Taking care of the environment requires more than simply talking about it. It calls for stewardship, a lighter footprint, and innovation. As a result, Nutrien launched a national environmental program for students called Caring for our Watersheds (CFW). The Poudre Learning Center offers CFW in the Colorado area.

CFW asks students to submit a proposal that answers the question, “What can you do to improve your watershed?” Students research their waterways, identify an environmental concern and come up with one realistic solution. More than 200 students from Larimer and Weld counties entered the contest in 2021. Ten teams were selected as finalists, two teams as runner-ups, and three teams as honorable mentions. Students compete for over $6,000 in rewards. Nutrien also has $10,000 in funding available to help implement students’ ideas. Participating schools and clubs are eligible for over $11,000 in prizes.

The finals take place Friday, May 7, and will be broadcasted to the public the following week through the Poudre Learning Center’s Facebook page. Placement for each team will be announced in the broadcast. All teams will also create posters describing their projects. Posters will be displayed at the Poudre Learning Center, 8313 W. F Street, for public display in May.

Students selected for the finals include Colin Gilley, Ivan Cervantes, Juan Ramirez Ramirez, Juan Reveles Hernandez, Pamela Perez, and Yaritza Morfin from Northridge High School. Greeley Central High students in the top 10 are Kimberly Gonzalez Jimenez and Saria Mowrer. Greeley West High Students Brookelynn Hernandez and Helena Rangel are also finalists. Student runner-ups and honorable mentions were also named.

Ivonne’s Story
Ivonne-MoralesIvonne Morales is the local program coordinator for the project and works at the Poudre Learning Center. In 2013, when she was a senior at Greeley Central High School, she participated in CFW as a student. Here is her story. “It was one of the most beneficial experiences I had in my high school career. As a student from a low-income family, I normally didn’t have access to opportunities like this one. I felt like I had to work harder to keep up with my peers and other students from higher-income communities. Having an opportunity like this program enabled me to tap into my true potential, and I want to do the same for others. I want to provide options for students that deserve these same opportunities but may not have access to them. The true heroes are our teachers who are willing to try new things like CFW. I can’t thank my high school science teacher, Liz Mock-Murphy, enough for making these opportunities available in the classroom. I simply facilitate the Colorado contest. Our teachers are the ones that make the difference in our program. They guide our deserving youth to the door of opportunity and success.”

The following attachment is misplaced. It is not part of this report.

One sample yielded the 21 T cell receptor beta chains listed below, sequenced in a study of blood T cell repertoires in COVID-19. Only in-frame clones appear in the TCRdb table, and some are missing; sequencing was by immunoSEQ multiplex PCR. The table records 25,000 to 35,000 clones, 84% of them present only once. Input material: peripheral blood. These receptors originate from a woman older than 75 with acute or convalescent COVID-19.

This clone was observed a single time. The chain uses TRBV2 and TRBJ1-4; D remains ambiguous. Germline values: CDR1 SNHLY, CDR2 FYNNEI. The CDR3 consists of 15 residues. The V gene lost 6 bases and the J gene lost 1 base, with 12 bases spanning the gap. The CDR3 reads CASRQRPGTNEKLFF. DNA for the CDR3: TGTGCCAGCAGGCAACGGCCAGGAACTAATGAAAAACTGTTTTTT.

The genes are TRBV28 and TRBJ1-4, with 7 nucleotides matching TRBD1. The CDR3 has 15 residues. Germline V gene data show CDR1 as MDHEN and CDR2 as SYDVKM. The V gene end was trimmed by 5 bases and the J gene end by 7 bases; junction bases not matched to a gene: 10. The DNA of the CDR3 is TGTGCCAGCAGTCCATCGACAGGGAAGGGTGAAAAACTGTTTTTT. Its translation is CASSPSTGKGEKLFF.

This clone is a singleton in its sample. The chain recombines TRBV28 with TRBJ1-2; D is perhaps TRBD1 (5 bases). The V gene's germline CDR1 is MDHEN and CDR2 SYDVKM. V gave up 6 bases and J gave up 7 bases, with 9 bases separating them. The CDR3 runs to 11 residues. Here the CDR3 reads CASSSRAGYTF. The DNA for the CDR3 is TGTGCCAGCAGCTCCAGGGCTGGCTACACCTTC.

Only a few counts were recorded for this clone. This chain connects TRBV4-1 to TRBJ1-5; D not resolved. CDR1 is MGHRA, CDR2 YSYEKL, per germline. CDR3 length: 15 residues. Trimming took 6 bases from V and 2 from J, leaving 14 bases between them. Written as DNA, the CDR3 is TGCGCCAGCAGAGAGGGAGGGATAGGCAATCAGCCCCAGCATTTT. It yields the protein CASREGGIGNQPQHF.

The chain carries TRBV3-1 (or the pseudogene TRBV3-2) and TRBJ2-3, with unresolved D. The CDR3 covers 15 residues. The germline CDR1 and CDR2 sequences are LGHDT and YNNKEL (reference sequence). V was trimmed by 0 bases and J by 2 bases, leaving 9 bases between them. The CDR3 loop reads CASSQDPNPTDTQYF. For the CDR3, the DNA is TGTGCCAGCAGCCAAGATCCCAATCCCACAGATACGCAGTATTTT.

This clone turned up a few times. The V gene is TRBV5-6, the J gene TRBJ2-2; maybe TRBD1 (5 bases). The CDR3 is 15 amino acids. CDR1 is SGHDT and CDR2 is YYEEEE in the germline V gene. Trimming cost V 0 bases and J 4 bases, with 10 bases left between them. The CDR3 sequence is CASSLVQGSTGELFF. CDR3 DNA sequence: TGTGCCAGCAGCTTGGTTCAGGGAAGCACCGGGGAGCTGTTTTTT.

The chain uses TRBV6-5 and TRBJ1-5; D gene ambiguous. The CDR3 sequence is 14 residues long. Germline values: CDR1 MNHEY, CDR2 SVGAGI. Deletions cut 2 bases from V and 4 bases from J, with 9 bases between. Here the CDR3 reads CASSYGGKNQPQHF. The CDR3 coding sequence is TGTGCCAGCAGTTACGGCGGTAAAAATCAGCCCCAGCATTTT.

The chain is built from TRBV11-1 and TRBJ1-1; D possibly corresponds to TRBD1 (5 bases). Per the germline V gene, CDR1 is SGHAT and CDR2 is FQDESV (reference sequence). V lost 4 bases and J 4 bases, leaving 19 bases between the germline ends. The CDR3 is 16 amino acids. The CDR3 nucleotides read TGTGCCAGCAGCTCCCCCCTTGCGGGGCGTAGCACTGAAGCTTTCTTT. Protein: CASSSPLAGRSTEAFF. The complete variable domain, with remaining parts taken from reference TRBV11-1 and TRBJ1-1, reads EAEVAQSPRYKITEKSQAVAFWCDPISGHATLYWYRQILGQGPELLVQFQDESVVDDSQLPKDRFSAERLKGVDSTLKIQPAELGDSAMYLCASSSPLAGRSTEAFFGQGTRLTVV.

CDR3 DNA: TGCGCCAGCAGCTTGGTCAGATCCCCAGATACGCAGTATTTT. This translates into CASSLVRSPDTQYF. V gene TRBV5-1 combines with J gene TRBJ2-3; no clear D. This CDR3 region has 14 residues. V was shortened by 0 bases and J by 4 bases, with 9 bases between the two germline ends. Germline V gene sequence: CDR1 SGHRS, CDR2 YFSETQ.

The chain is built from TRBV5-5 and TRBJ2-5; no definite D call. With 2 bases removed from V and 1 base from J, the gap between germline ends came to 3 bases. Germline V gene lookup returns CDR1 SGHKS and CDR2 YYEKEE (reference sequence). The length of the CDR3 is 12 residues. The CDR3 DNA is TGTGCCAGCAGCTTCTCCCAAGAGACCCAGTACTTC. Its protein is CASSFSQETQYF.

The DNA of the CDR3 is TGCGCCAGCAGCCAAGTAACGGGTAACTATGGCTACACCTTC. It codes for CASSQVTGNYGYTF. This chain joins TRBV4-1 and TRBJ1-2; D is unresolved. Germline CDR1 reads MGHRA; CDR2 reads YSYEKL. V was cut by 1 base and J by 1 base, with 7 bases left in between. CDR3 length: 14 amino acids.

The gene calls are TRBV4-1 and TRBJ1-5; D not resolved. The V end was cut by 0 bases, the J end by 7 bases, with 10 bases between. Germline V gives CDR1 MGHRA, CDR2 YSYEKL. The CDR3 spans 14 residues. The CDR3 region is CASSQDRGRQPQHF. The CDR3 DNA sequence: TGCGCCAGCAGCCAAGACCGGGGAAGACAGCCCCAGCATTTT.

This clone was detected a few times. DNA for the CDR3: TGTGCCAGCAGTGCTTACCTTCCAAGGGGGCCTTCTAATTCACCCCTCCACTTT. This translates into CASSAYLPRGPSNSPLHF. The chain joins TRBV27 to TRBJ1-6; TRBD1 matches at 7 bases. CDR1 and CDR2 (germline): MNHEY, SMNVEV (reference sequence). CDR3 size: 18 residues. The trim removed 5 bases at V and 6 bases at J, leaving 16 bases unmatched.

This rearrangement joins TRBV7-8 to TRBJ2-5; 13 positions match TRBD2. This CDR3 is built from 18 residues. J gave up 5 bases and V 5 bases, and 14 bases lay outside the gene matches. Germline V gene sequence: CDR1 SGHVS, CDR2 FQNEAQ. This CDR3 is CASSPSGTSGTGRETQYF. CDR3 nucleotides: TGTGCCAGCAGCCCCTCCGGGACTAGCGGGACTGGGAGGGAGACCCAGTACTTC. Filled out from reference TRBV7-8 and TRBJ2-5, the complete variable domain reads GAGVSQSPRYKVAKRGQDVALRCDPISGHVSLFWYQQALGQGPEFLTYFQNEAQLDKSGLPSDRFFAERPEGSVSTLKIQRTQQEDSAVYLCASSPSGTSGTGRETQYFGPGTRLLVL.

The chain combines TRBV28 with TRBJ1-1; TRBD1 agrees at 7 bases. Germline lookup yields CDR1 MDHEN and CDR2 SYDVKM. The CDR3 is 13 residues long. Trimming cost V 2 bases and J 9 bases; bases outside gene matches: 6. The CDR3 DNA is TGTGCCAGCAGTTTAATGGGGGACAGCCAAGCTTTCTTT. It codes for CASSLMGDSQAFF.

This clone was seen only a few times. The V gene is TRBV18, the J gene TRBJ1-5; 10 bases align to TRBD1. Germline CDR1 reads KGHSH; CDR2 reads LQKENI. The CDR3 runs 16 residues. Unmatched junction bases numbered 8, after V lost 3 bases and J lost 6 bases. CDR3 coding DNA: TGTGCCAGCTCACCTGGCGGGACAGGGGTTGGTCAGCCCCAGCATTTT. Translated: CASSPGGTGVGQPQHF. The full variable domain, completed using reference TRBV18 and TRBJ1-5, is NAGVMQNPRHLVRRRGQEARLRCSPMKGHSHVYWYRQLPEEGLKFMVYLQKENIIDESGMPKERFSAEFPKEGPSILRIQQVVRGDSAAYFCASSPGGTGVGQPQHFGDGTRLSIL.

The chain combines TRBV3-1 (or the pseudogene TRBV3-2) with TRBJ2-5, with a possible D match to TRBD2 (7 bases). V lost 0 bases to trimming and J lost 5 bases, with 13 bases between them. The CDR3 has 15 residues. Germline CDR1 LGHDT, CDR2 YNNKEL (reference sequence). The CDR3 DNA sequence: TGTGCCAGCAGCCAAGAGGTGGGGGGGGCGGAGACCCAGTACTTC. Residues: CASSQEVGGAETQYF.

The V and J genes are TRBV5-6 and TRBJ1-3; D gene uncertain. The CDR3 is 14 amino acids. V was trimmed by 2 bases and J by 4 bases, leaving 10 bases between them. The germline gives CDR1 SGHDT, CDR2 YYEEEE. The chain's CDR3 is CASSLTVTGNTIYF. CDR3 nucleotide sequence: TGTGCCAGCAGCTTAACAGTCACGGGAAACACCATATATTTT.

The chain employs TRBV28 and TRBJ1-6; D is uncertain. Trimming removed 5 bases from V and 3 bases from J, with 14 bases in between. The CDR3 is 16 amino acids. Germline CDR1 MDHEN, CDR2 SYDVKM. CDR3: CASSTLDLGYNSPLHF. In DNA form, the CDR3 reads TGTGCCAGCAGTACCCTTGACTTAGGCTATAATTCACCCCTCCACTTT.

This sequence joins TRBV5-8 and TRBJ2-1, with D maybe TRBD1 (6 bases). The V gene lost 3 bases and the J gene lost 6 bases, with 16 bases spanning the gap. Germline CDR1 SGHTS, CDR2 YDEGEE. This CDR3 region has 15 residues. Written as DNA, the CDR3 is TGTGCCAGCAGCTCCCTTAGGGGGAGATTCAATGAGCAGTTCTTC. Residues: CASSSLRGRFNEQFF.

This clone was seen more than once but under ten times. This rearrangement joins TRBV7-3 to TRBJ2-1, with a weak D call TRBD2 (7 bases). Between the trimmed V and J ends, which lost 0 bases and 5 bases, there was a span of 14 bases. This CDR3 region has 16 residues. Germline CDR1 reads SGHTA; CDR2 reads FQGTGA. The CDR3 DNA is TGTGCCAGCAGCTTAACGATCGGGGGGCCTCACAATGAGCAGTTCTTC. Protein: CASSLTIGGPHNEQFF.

Leah’s Story
Professionals working in areas of natural resources volunteer to mentor student groups in CFW. Leah Hubbard is a Water Resource Administrator I with the City of Greeley Water and Sewer Department. She is currently mentoring student Colin Gilley on a project to install trash compactors at his school to reduce plastic trash bags to reduce waste and prevent waste that could end up in our rivers and streams. Leah believes that a program like this would’ve helped her when she was younger. “I was passionate about Watershed Science in high school and thought I could do it as a profession. There were no opportunities such as this program to help me learn more from adults in the industry. Now, I would like to help future scientists, engineers, and environmental lawyers see how they can have a career doing what they love.”


The success of CFW relies on teachers, students, and community volunteers. If you would like to be involved or support the program, please visit CaringForOurWatersheds.com or contact Ivonne Morales at 970-348-4502 or mimorales@plcoutdoors.org.

STEM Summer Scholars Program
Another opportunity for students to get excited about careers in science, technology, engineering, and math is happening at the Rodarte Center by collaborating with the University of Northern Colorado. Middle school students, ages 11 through 14, can participate in a six-week program (May 24 through July 1) that meets Monday, Wednesday, and Friday from 9 a.m. to noon. This program is project-based; participants work closely together in hands-on problem solving with a field trip related to the area of focus each week. Participants will also have the opportunity to participate in LEGO Mindstorm Robotics and 3D printing. There is no cost for students to participate in this program; United Way of Weld County generously funds it.  Call 970-350-9430 to sign up and get more information.